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art by Natsuo Ikegami :: pix by Glen Emil


GOREYOGRAPHY EXCLUSIVE
EDWARD GOREY in JAPAN
Translation or Transformation: A Chat with Motoyuki Shibata

TRANSLATION OR TRANSFORMATION
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INTRODUCTION

A WorldCat view of Prof. Motoyuki Shibata's works


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* and if your computer isn't set up for Asian languages, you may see a lot of question marks


   

There are other key differences in syntax between English and Japanese, taken together with what we’ve seen, makes a straightforward translation unusable. So instead of just hoping to hit the mark by rewriting it entirely, could we be more successful conveying the original idea by relaying meaning, maybe using metaphor? The Mikado is built up on metaphor, English poetry is full of it, and it’s certain the Japanese use metaphor as well. Keeping those fun lines with their couplets and their accentual-syllabic verse could still be tough, but it’s a step closer.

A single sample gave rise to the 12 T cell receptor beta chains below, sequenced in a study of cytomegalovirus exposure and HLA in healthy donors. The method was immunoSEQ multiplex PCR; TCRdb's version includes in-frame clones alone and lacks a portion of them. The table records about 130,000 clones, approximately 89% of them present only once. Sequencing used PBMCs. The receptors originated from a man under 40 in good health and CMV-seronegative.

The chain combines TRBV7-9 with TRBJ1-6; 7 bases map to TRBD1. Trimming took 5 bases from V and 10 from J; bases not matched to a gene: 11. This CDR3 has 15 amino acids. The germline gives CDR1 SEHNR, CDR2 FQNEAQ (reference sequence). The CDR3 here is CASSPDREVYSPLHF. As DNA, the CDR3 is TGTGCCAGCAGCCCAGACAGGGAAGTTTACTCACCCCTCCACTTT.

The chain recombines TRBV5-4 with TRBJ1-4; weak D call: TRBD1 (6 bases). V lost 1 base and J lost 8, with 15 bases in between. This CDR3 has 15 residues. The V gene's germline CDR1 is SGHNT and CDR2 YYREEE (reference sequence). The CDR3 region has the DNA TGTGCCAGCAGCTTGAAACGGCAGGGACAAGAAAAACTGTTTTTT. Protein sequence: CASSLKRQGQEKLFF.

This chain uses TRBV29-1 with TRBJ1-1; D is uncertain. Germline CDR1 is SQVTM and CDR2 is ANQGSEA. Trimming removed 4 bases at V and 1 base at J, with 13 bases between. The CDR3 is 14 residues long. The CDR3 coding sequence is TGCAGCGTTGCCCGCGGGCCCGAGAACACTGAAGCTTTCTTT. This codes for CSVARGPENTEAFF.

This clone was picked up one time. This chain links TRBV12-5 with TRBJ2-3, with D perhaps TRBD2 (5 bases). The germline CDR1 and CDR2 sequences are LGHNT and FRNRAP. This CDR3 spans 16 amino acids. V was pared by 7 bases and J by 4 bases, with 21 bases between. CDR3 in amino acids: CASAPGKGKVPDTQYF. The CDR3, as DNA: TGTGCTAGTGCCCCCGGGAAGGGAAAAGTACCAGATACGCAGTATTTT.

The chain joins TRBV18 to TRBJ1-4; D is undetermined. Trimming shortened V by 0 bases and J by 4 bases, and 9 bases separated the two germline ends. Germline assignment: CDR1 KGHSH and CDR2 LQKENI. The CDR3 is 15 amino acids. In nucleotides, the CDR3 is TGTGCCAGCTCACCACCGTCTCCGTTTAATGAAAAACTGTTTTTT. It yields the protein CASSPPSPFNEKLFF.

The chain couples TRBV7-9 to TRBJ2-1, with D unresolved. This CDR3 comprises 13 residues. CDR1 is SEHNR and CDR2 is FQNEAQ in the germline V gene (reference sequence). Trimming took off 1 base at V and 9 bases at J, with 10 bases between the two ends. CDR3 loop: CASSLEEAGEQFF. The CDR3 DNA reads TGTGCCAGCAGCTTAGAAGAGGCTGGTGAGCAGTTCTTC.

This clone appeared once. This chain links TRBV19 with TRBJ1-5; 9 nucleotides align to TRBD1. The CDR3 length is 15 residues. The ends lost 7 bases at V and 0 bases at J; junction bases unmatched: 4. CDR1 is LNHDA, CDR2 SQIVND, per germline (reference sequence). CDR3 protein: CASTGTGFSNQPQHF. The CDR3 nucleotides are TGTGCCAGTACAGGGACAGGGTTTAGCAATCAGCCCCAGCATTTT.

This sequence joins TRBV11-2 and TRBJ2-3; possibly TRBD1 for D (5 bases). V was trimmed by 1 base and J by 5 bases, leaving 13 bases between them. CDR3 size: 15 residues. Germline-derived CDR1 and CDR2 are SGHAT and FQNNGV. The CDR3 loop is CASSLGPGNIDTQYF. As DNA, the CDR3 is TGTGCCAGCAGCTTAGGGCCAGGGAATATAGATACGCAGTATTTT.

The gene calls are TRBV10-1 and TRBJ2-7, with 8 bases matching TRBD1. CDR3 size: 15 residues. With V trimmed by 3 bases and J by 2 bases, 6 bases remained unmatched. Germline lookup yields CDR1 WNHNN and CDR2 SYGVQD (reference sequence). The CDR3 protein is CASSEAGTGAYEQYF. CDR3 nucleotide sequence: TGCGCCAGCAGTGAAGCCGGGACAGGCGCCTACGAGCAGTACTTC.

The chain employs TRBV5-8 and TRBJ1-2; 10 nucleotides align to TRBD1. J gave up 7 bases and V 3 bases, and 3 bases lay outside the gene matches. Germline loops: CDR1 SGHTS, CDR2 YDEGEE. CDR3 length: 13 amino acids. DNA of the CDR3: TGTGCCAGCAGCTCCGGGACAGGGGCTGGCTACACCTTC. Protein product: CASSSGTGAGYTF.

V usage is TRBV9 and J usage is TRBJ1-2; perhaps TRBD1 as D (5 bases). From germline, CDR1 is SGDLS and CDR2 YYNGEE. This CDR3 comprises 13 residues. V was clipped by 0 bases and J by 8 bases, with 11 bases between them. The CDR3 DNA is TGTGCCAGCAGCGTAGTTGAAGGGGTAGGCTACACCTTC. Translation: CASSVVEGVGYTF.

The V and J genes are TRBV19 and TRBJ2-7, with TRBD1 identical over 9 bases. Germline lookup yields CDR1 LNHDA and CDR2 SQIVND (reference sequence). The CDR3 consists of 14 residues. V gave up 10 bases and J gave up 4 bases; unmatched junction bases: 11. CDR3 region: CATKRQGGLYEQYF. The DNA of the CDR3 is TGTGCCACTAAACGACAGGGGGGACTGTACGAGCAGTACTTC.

Spoken or sung, tanka, waka or haiku aren’t usually designed to rhyme in the Western sense, but typically appeal by a rhythm of sound patterns, such as the alternating lines of five, seven, and five mora, or syllable-like sounds, as found in haiku. I say ‘typically’ and ‘usually’ because, as always, there are exceptions. Take modern music, for example. Practioners of Western pop, rock and rap music love to mix things up, playing with their native tongue while adding other languages to add flexibility and appeal, but I am told this is far from affecting the Japanese language as a whole.

Back to the poetry. Very popular in Japan and the West, Haiku is best used to reflect personal thoughts or ideas, not direct descriptions. 'Word-painting’ (the non-operatic sense) in haiku or waka - create textures with certain sounds connected to nature, and is very appealing. Building rhythmic, cognitive patterns of certain mora can also create a sense of time, of season.



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2008 Illustrations by Natsuo Ikegami, Edward Gorey Charitable Trust and Goreyography+WZP. 著作権を所有します。